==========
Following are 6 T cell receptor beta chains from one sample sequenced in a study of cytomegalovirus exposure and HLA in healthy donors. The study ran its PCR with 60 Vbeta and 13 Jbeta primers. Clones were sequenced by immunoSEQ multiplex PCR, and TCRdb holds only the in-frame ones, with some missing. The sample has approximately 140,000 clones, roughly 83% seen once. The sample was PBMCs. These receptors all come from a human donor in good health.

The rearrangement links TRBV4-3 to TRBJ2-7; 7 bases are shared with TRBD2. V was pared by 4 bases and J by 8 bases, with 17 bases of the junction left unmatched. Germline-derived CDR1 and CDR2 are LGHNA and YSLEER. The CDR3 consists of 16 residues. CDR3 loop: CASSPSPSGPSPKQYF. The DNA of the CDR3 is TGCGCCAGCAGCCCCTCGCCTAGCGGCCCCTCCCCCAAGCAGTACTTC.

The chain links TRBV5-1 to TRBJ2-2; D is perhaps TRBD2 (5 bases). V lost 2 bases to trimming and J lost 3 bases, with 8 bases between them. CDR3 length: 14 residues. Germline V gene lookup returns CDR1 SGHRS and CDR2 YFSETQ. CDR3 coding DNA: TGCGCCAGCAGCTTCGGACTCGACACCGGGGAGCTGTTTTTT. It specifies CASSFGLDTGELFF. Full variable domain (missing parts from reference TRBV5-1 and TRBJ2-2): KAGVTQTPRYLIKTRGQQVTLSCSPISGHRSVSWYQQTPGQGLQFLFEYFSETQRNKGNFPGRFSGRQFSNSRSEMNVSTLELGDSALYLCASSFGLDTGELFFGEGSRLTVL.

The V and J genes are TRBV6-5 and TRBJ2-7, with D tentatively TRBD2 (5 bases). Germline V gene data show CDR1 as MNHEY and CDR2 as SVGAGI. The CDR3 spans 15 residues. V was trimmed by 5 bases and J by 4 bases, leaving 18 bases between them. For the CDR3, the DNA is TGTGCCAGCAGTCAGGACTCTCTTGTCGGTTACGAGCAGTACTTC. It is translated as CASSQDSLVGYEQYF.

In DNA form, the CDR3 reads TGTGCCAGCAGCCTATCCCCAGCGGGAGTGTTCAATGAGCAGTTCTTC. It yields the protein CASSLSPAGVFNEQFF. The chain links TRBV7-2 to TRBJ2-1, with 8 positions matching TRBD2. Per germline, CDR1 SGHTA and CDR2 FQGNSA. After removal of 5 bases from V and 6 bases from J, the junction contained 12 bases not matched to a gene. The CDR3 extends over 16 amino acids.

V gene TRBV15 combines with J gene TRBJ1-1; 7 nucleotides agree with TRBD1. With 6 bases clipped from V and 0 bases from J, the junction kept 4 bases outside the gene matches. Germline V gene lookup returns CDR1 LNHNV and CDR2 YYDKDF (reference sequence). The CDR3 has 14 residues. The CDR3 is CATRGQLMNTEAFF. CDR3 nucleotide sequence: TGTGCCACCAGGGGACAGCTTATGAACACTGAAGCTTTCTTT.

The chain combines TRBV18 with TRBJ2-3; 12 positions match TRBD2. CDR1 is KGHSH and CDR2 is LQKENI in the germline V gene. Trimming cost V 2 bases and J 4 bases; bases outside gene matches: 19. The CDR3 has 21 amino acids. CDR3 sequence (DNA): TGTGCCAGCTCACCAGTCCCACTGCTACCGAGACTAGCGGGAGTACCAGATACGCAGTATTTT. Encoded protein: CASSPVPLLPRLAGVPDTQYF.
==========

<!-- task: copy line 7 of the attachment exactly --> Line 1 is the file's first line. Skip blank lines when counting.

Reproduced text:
The chain combines TRBV18 with TRBJ2-3; 12 positions match TRBD2. CDR1 is KGHSH and CDR2 is LQKENI in the germline V gene. Trimming cost V 2 bases and J 4 bases; bases outside gene matches: 19. The CDR3 has 21 amino acids. CDR3 sequence (DNA): TGTGCCAGCTCACCAGTCCCACTGCTACCGAGACTAGCGGGAGTACCAGATACGCAGTATTTT. Encoded protein: CASSPVPLLPRLAGVPDTQYF.